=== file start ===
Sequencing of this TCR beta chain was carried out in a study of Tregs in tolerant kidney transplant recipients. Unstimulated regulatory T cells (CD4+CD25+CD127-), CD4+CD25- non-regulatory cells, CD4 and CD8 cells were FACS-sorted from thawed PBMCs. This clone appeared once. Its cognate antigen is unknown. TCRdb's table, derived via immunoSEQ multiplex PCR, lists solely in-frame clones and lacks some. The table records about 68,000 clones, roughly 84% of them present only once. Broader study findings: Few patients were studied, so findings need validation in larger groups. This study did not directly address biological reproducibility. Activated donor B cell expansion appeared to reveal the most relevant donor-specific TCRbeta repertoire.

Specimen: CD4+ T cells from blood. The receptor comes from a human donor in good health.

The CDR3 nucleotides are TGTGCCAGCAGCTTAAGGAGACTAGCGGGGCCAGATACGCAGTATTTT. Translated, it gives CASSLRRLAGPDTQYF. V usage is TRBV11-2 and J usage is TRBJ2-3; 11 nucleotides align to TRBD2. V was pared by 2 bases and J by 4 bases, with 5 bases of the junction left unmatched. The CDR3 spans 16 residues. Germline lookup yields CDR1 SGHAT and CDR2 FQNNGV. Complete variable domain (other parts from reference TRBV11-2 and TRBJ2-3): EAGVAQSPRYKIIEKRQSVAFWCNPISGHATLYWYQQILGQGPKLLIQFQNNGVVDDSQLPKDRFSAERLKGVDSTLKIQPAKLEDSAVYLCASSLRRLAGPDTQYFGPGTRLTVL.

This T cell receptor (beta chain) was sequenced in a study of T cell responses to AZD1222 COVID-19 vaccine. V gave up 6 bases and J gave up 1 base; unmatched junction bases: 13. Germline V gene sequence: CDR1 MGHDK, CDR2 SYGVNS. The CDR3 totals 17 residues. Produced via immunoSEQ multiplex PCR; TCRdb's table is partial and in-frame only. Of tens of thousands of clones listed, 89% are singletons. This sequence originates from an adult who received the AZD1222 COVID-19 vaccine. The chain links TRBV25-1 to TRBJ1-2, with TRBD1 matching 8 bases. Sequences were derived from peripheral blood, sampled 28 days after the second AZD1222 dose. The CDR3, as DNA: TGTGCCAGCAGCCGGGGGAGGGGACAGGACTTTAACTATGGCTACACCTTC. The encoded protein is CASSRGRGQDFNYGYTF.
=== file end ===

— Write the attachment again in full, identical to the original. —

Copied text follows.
Sequencing of this TCR beta chain was carried out in a study of Tregs in tolerant kidney transplant recipients. Unstimulated regulatory T cells (CD4+CD25+CD127-), CD4+CD25- non-regulatory cells, CD4 and CD8 cells were FACS-sorted from thawed PBMCs. This clone appeared once. Its cognate antigen is unknown. TCRdb's table, derived via immunoSEQ multiplex PCR, lists solely in-frame clones and lacks some. The table records about 68,000 clones, roughly 84% of them present only once. Broader study findings: Few patients were studied, so findings need validation in larger groups. This study did not directly address biological reproducibility. Activated donor B cell expansion appeared to reveal the most relevant donor-specific TCRbeta repertoire.

Specimen: CD4+ T cells from blood. The receptor comes from a human donor in good health.

The CDR3 nucleotides are TGTGCCAGCAGCTTAAGGAGACTAGCGGGGCCAGATACGCAGTATTTT. Translated, it gives CASSLRRLAGPDTQYF. V usage is TRBV11-2 and J usage is TRBJ2-3; 11 nucleotides align to TRBD2. V was pared by 2 bases and J by 4 bases, with 5 bases of the junction left unmatched. The CDR3 spans 16 residues. Germline lookup yields CDR1 SGHAT and CDR2 FQNNGV. Complete variable domain (other parts from reference TRBV11-2 and TRBJ2-3): EAGVAQSPRYKIIEKRQSVAFWCNPISGHATLYWYQQILGQGPKLLIQFQNNGVVDDSQLPKDRFSAERLKGVDSTLKIQPAKLEDSAVYLCASSLRRLAGPDTQYFGPGTRLTVL.

This T cell receptor (beta chain) was sequenced in a study of T cell responses to AZD1222 COVID-19 vaccine. V gave up 6 bases and J gave up 1 base; unmatched junction bases: 13. Germline V gene sequence: CDR1 MGHDK, CDR2 SYGVNS. The CDR3 totals 17 residues. Produced via immunoSEQ multiplex PCR; TCRdb's table is partial and in-frame only. Of tens of thousands of clones listed, 89% are singletons. This sequence originates from an adult who received the AZD1222 COVID-19 vaccine. The chain links TRBV25-1 to TRBJ1-2, with TRBD1 matching 8 bases. Sequences were derived from peripheral blood, sampled 28 days after the second AZD1222 dose. The CDR3, as DNA: TGTGCCAGCAGCCGGGGGAGGGGACAGGACTTTAACTATGGCTACACCTTC. The encoded protein is CASSRGRGQDFNYGYTF.